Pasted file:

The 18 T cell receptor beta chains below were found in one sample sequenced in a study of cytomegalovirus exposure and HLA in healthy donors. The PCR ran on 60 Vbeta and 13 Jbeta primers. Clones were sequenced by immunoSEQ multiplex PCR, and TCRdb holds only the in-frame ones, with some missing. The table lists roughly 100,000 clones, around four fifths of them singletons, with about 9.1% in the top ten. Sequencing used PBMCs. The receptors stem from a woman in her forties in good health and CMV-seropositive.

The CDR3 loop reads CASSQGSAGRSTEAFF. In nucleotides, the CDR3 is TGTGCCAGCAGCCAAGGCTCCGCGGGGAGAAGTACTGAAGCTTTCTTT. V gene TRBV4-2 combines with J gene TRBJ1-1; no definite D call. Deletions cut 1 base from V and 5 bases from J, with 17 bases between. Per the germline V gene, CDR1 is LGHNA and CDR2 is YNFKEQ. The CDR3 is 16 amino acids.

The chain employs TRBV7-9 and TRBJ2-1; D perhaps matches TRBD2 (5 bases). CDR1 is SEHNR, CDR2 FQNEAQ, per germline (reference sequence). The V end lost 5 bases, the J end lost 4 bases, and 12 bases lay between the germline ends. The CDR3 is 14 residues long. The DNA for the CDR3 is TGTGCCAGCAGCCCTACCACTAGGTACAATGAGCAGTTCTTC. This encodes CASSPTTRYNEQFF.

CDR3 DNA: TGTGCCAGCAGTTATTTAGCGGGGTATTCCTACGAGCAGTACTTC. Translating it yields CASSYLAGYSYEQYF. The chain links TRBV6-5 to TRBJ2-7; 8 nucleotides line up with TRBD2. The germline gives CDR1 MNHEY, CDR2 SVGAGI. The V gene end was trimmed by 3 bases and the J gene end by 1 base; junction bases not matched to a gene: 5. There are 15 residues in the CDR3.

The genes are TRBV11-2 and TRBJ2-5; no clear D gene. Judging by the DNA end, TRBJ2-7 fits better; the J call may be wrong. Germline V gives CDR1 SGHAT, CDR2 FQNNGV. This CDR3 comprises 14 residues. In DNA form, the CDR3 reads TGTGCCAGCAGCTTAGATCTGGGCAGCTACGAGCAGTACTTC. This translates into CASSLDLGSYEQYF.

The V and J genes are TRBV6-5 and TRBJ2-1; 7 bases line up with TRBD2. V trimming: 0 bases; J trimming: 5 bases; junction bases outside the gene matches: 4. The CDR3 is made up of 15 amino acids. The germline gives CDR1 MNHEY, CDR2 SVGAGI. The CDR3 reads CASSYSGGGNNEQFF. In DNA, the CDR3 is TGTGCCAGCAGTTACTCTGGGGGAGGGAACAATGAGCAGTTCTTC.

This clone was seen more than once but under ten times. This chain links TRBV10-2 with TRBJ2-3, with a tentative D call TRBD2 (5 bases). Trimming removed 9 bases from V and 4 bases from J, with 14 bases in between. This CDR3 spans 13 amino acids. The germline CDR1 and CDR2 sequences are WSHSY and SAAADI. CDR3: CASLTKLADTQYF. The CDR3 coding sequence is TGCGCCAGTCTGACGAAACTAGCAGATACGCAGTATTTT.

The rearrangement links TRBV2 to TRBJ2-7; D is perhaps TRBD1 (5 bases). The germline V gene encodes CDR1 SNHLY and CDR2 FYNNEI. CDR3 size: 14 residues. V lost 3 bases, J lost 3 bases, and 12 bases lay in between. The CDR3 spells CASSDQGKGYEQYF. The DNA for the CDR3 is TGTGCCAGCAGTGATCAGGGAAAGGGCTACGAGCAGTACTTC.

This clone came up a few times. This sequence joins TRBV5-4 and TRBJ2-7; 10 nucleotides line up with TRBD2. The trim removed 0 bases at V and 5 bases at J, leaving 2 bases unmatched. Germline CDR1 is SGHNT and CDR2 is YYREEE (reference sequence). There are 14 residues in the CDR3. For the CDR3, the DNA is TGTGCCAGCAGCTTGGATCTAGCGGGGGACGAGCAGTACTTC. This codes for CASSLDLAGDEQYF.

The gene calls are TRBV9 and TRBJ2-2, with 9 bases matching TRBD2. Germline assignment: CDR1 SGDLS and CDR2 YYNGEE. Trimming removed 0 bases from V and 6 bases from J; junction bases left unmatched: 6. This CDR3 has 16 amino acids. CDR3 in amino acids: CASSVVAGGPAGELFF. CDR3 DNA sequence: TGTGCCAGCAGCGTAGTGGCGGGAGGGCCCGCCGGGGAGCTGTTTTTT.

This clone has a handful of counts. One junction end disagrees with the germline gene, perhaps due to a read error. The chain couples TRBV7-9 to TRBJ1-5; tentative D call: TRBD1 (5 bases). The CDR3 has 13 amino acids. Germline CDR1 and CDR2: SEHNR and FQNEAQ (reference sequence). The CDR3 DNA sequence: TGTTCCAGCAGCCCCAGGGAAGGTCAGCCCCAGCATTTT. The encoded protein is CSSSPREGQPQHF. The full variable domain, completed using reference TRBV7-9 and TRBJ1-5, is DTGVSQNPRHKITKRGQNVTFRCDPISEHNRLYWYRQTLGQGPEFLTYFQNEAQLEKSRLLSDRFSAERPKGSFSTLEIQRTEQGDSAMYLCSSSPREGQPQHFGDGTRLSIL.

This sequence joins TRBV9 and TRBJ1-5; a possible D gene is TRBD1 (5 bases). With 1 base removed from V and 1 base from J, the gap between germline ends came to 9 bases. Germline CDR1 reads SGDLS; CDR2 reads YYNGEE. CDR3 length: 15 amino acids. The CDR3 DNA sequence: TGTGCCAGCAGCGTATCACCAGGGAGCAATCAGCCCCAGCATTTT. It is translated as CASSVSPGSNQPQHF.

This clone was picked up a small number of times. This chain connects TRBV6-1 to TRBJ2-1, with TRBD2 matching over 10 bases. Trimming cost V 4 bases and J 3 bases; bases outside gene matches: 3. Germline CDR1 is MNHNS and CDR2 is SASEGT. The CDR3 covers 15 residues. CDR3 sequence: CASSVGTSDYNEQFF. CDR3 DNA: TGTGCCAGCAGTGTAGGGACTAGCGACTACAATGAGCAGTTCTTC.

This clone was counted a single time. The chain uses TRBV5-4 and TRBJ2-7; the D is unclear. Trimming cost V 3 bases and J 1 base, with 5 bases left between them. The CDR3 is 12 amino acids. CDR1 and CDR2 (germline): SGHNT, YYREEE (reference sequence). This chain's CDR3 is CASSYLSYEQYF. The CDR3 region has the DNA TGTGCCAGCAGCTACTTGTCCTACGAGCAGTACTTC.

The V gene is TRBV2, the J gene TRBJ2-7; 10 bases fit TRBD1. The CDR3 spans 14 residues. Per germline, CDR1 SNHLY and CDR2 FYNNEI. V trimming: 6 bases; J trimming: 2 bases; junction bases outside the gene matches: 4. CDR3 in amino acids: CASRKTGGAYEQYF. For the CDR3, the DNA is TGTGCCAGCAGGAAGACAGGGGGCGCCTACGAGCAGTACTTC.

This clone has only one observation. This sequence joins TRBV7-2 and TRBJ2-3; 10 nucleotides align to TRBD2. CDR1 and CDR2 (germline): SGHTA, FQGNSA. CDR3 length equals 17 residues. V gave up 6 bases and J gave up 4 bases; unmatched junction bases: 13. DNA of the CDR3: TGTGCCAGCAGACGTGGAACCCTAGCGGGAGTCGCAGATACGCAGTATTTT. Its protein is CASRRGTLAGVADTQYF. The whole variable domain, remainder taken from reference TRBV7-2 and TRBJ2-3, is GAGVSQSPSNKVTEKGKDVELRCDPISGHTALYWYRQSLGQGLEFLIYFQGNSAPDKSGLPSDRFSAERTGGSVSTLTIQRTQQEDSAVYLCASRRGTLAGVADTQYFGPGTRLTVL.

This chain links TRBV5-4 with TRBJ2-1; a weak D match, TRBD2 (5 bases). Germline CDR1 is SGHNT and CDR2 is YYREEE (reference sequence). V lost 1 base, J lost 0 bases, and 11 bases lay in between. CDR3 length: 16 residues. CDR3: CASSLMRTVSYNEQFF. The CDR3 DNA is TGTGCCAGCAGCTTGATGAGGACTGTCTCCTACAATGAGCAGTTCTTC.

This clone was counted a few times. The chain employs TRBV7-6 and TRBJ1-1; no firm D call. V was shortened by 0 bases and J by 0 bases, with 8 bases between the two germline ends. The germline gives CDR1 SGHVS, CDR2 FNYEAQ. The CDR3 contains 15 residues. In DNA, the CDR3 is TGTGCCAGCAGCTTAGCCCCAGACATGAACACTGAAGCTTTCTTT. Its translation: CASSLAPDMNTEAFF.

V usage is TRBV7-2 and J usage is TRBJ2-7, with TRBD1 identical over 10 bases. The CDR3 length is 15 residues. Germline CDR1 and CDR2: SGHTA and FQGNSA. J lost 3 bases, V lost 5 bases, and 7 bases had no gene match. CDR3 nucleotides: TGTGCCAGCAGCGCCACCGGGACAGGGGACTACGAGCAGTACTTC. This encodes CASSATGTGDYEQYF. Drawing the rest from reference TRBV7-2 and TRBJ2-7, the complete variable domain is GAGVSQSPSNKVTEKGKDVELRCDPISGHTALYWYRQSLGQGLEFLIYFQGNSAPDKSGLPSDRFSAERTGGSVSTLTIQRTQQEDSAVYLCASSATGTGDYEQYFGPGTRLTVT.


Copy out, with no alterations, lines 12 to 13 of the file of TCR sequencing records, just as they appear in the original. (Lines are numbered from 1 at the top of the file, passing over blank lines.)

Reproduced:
This sequence joins TRBV9 and TRBJ1-5; a possible D gene is TRBD1 (5 bases). With 1 base removed from V and 1 base from J, the gap between germline ends came to 9 bases. Germline CDR1 reads SGDLS; CDR2 reads YYNGEE. CDR3 length: 15 amino acids. The CDR3 DNA sequence: TGTGCCAGCAGCGTATCACCAGGGAGCAATCAGCCCCAGCATTTT. It is translated as CASSVSPGSNQPQHF.

This clone was picked up a small number of times. This chain connects TRBV6-1 to TRBJ2-1, with TRBD2 matching over 10 bases. Trimming cost V 4 bases and J 3 bases; bases outside gene matches: 3. Germline CDR1 is MNHNS and CDR2 is SASEGT. The CDR3 covers 15 residues. CDR3 sequence: CASSVGTSDYNEQFF. CDR3 DNA: TGTGCCAGCAGTGTAGGGACTAGCGACTACAATGAGCAGTTCTTC.